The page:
Mayor, there must be a mistake in my tax bill! Part 1, the revenue side
You and your friends are dining out; it’s a large gathering, convivial, people you know and like and with whom you have much in common and many stories to tell. You’re hungry at the beginning, so everyone agrees to share several of the special appetizers. The wine flows; the courses come. Laughter rises; confidences are exchanged. Naturally everyone orders dessert, and coffee, and maybe a liqueur to finish things off.
With a discreet cough, the waiter presents the bill, and it’s got at least one more digit than you imagined possible.
“All right, who ordered the Hennessy?”
That, more or less, is the reaction of homeowners in the pretty Down-East town of Saco [rhymes with Taco – Ed.], Maine, when confronted with the consequences of their previous authorizations, as presented in a deceptively bland article in the Saco Sun-Chronicle (October 3, 2012)
Tax hike anger spurs initiative in Saco
Saco, Maine – Calling this year’s 18% tax hike in Saco “an outrageous increase,” resident Mary Pelkey has called together a few like-minded taxpayers to talk about how residents can better influence the annual budget process in the future.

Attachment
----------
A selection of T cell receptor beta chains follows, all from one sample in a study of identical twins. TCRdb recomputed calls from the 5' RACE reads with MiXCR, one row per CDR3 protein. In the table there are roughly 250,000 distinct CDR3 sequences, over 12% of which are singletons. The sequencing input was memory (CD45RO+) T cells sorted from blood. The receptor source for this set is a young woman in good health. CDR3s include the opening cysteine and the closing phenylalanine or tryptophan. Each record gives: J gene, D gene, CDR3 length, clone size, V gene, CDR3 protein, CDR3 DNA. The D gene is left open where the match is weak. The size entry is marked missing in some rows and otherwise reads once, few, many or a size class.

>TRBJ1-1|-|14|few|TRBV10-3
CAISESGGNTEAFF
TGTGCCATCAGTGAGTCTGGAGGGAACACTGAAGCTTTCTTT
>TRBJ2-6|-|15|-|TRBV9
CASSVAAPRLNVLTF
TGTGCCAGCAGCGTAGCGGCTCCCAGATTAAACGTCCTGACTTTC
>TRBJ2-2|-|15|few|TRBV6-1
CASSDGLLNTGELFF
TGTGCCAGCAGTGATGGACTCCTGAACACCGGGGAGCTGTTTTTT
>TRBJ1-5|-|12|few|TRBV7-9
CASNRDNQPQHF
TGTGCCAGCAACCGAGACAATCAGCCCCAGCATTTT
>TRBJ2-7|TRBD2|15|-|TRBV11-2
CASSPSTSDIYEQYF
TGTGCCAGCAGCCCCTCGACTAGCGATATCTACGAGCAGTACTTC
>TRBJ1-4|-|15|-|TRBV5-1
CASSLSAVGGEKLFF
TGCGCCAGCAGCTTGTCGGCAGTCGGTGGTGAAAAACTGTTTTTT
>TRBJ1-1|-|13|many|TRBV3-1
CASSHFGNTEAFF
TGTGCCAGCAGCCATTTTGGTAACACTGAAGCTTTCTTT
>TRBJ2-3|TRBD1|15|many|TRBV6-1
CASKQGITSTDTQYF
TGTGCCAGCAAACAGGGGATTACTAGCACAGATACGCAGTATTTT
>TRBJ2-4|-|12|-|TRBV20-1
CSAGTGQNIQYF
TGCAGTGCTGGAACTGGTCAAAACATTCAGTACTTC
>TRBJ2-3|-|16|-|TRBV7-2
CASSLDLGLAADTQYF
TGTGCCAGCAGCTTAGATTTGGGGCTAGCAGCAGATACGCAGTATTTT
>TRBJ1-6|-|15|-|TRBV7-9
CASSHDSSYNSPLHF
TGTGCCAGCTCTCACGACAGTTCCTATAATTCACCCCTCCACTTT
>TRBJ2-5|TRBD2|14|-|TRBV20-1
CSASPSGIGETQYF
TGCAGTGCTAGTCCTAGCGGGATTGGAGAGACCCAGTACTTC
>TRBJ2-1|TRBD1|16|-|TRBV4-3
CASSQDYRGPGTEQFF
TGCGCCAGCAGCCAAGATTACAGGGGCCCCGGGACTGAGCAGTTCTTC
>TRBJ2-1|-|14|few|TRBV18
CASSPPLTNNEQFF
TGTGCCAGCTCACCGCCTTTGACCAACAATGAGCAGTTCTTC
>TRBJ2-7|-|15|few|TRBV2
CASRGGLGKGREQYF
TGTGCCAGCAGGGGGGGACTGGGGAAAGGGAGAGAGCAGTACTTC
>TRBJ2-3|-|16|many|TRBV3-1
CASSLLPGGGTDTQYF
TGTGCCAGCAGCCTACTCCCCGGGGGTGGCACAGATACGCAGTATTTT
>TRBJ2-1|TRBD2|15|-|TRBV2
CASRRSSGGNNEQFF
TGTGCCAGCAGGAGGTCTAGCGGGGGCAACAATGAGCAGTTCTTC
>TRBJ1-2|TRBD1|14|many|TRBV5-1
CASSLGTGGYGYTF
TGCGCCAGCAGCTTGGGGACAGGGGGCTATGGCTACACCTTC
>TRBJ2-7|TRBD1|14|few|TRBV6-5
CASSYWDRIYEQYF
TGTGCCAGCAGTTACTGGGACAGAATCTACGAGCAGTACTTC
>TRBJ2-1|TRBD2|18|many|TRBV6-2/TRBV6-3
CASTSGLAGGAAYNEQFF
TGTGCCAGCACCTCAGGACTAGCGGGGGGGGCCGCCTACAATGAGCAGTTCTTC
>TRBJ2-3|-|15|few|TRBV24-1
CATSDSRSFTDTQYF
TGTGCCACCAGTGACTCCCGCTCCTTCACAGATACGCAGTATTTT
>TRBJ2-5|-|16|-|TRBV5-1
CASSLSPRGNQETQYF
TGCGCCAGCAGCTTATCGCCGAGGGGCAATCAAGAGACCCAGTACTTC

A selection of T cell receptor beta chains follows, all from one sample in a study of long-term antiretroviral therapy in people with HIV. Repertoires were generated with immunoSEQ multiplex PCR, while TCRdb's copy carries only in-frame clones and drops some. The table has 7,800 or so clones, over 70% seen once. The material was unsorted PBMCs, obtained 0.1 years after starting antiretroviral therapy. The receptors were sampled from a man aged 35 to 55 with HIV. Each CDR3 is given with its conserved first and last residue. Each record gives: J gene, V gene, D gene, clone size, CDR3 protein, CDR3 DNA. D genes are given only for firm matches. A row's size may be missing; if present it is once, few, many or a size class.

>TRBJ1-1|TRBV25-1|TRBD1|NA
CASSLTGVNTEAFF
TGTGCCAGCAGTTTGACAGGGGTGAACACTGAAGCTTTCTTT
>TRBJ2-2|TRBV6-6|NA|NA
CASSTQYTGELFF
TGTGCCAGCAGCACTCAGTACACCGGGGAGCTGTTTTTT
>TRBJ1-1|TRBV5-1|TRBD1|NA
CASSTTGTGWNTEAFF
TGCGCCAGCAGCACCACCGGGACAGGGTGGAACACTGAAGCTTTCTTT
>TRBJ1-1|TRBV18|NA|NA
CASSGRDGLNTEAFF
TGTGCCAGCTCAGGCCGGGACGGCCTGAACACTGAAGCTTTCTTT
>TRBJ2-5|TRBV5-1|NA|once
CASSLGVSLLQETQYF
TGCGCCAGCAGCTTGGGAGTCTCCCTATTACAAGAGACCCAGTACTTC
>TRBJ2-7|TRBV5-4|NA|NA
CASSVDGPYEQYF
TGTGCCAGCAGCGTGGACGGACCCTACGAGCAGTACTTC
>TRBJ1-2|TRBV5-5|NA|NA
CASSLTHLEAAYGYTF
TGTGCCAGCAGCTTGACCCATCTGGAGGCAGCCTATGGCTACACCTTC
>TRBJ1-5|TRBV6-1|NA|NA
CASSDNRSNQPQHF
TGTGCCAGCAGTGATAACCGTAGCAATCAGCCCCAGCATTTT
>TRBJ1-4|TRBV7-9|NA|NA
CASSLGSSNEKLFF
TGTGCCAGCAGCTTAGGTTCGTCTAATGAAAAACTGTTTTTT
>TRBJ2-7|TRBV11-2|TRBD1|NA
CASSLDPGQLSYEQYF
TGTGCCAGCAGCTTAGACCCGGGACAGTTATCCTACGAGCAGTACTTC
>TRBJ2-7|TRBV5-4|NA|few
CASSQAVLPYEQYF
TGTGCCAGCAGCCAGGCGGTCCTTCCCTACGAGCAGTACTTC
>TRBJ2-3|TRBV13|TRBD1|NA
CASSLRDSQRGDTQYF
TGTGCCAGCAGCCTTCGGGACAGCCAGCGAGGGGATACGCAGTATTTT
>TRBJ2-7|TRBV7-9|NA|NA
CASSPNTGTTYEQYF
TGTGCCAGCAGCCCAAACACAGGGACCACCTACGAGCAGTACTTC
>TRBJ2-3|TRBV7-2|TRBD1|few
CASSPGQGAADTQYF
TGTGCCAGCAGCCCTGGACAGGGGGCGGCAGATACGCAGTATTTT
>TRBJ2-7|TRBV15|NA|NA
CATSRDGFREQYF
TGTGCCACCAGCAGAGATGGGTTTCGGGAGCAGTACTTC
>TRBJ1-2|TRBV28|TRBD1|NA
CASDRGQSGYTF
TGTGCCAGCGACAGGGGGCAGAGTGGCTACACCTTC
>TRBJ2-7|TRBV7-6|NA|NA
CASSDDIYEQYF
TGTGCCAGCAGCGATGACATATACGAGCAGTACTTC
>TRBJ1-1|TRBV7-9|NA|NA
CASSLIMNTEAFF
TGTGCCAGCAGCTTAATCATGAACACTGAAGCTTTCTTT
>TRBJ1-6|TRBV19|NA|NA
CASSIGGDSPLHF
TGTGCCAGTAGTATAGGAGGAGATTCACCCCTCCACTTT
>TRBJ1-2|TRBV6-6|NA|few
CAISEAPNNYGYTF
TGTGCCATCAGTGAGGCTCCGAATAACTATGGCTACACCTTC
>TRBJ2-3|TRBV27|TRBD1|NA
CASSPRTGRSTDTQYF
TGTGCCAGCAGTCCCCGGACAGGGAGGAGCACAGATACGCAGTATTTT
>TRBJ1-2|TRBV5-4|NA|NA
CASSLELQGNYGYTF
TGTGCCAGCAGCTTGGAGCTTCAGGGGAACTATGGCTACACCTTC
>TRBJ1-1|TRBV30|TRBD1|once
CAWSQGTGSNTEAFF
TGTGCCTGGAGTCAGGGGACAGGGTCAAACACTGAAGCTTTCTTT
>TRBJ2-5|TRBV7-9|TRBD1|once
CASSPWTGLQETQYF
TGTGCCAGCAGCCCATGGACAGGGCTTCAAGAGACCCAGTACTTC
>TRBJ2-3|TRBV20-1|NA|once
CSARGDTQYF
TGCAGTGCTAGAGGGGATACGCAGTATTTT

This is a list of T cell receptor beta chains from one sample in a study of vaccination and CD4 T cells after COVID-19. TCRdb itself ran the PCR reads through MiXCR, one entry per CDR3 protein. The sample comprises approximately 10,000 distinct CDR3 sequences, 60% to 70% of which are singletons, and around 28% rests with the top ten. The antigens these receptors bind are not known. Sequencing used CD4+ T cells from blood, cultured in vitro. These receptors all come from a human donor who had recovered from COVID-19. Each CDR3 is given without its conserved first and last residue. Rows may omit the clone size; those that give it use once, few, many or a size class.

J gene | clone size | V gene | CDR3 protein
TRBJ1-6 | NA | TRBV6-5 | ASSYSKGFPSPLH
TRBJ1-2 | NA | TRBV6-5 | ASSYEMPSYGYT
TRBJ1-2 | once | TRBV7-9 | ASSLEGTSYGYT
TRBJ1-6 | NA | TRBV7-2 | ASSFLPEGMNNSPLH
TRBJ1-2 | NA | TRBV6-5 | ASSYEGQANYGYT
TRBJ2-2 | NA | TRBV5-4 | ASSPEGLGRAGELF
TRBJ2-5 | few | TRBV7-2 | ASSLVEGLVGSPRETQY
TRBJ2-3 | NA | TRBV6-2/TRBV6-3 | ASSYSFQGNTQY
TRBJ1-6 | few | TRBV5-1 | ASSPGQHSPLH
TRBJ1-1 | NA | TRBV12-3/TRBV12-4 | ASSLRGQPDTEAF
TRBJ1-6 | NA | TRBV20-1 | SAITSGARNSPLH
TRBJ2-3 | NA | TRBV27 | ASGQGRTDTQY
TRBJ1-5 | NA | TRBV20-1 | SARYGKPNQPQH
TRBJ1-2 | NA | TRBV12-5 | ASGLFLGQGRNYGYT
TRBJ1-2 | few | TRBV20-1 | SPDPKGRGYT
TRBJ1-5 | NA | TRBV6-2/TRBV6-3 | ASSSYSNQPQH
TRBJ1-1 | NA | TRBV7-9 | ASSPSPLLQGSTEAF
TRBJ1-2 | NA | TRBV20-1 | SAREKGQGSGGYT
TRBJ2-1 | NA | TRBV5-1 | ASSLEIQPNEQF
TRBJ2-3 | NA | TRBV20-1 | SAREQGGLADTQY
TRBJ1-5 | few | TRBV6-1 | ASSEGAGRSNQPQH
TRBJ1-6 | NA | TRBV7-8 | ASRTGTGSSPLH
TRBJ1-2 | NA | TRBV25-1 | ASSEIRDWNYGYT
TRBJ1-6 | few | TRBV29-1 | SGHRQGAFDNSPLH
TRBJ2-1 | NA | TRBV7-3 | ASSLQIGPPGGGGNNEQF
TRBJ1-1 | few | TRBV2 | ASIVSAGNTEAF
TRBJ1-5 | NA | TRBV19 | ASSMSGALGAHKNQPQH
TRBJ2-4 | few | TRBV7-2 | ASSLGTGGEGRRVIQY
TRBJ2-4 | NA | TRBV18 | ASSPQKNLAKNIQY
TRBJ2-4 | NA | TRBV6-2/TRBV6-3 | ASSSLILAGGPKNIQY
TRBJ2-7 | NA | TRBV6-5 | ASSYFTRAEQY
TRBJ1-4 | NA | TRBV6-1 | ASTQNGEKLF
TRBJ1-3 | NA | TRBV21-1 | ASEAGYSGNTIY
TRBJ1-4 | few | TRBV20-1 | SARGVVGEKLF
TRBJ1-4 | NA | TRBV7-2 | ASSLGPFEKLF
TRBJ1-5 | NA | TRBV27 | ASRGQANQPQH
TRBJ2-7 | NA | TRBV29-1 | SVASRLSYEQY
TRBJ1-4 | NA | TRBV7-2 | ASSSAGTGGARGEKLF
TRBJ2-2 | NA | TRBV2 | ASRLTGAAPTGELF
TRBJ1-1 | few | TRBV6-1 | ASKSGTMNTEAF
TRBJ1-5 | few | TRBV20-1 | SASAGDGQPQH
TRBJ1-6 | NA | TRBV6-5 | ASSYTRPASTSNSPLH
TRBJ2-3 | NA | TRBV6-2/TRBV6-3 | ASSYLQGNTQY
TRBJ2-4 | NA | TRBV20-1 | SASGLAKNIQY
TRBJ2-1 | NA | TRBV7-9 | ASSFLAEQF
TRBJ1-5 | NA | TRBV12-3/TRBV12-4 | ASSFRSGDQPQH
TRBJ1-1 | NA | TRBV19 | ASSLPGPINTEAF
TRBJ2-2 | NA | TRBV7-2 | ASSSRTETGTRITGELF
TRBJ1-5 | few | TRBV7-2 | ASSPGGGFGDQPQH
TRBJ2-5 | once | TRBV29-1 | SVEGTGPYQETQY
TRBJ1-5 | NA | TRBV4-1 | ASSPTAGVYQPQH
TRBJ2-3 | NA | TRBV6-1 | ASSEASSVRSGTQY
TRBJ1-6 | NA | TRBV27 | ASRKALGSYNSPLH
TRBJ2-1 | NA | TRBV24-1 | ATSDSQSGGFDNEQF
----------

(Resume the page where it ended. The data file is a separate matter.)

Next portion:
As Kate Smith once said, the best exercise is pushing away from the table.
That’s not going to work as exercise, Kate
Maybe Saco’s taxpayers ought not to have ordered all those expensive delicacies.
Saco’s tax dollars at work: Cheryl Fournier
Saco’s rate went up 26% [$18.30 / $14.42 = 1.26 – Ed.], yet the taxes themselves went up only 18%. Ergo, if anyone did the arithmetic, aggregate valuations in the town of Saco had to have gone down 7%. And in fact they did, as reported on the City of Saco web site:
In addition, the Assessor has recognized the “lower market values” and has reduced assessments from 103% to a citywide average of 96%. [100% – 96%/103% = 7%. – Ed.]